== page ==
Practicing Hospitality in All Seasons
Golden leaves, warm sweaters, and crisp air. There are few things I anticipate as much as the arrival of fall each year. The long, bright days of summer slowly shift into the cooler, shorter days of fall, and I eagerly welcome the changes. Whether you greet the arrival of autumn with this same delight or sadly watch the retreat of summer, we can all choose to approach this season with a heart to bless others.
As fall makes herself at home, we are naturally drawn indoors. It is precisely here that we all have a blank canvas before us just waiting to be touched with our unique gifts of creativity and ministry. But herein lies our problem. Some of us don’t know what to do with our blank canvas. Perhaps the canvas is half-finished from the last move, and we are hesitant to open our home until everything is Pinterest-perfect. Or perhaps we are worried that there’s not enough seating around the dining table to accommodate dinner guests comfortably. However, whether you live in a two-story townhome (my current reality), a sprawling ranch, or a small dorm room, you can bring others into the warmth and welcome of your home.
In God’s Word, we are instructed to “Show hospitality to one another without grumbling” (1 Pet. 4:9 ESV). Similarly, Paul tells us to “Contribute to the needs of the saints and seek to show hospitality” (Rom. 12:13 ESV). These clear directives (in addition to others found in Scripture) are a reminder that God desires our homes to be places where others can be refreshed in body, mind, and soul.
Over the past few years, I’ve noticed a renewed interest in homemaking and hospitality — even among those with a secular mindset. The world seems to be craving comfort and fellowship in the midst of these increasingly tumultuous times. Yet true hospitality involves more than a comfortable chair and conversation. True hospitality requires us to be dependent on God’s Spirit for our motivation, inspiration, and implementation.
What comes to mind when you think of hospitality? Crockpots, coffee cups, summer cookouts? In its essence, I believe that true hospitality begins with a life that has been transformed by the Gospel. When we are living in the reality of who Jesus is and what He has done for us, we understand that every area of our lives is intended to be a means for communicating His truth. As we welcome others into a home marked by God’s presence, our guests can encounter His existence in the way we honor Him in the day-to-day reality of our lives. Our words, attitudes, and priorities speak of the One we serve, and even the more tangible expressions of beautiful music playing in the background, a welcoming hug, or the warmth of a steaming cup of tea can all be a means of conveying God’s love and truth.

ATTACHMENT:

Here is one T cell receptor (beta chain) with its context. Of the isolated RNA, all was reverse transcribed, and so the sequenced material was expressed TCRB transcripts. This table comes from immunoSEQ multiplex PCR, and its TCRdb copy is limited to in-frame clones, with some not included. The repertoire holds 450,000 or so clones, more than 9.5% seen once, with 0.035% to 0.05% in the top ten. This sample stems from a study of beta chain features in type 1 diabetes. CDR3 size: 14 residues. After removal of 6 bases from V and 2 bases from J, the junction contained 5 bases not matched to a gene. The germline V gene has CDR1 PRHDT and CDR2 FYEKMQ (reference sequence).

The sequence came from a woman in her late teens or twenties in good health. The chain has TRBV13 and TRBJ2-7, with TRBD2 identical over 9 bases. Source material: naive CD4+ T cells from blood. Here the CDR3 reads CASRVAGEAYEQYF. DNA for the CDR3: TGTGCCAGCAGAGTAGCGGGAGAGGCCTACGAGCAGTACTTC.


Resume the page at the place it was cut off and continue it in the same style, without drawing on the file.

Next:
Webster’s 1828 Dictionary defines hospitality as “the act or practice of receiving and entertaining strangers or guests without reward, or with kind and generous liberality.” I have been convicted as I’ve pondered this definition, remembering times when I indulged in feelings of reluctance, inconvenience, or irritation as I prepared to welcome others into our home.
What do all of those feelings have in common? Well, they are all very self-focused. It is entirely possible to approach something like inviting others into our homes with a selfish mindset. There have been times when I’ve rushed around shortly before guests have arrived, barking out orders to my family in a complete panic over the fact that unless we pull off a miracle, our guests (usually friends who know and love us) are going to see our home in a less-than-perfect state.
In these moments, my heart is not resting in Jesus, and I am not acting for His glory or with the intent to bless others. Instead, I am motivated by my desire for personal accomplishment, or simply, for the appearance of “having it all together.” None of this displays the humility we are to have towards others that Scripture promotes:
“Do nothing from selfish ambition or conceit, but in humility count others more significant than yourselves. Let each of you look not only to your own interests, but also to the interests of others. Have this mind among yourselves, which is yours in Christ Jesus, who, though he was in the form of God, did not count equality with God a thing to be grasped” (Phil. 2:3–6 ESV).
While my initial desire during these times may have been to turn outward to bless others, if I remain focused solely on how clean my house is or my proficiency as a host, I am missing the point. When done in the right attitude and for the right reasons, true hospitality refreshes both those who enter the home and those who live there. There will be times when we open our door feeling less than ready for last-minute guests or a little embarrassed over that very conspicuous (and overflowing) basket of laundry we intended to stash in the bedroom. These kinds of situations have helped me to humble myself before God and others, remembering that the goal of hospitality is His glory, not mine.
HOSPITALITY IN ALL SEASONS
Hospitality — the welcoming of others into our hearts and homes — will look vastly different in our unique seasons of life and location. We might find ourselves putting off hospitality because it feels too daunting with three little children underfoot, or we think our home is not ideal for hosting. And certainly, there are times when hospitality may need to be put on hold for a while for various reasons (e.g., health issues, welcoming a new baby, moving, or other times of transition). But as we consider our reasons against hosting, it’s important to seek God’s wisdom before we consult our feelings. Speaking for myself, if I opened our home only when I felt “up for it,” those times would have been few and far between!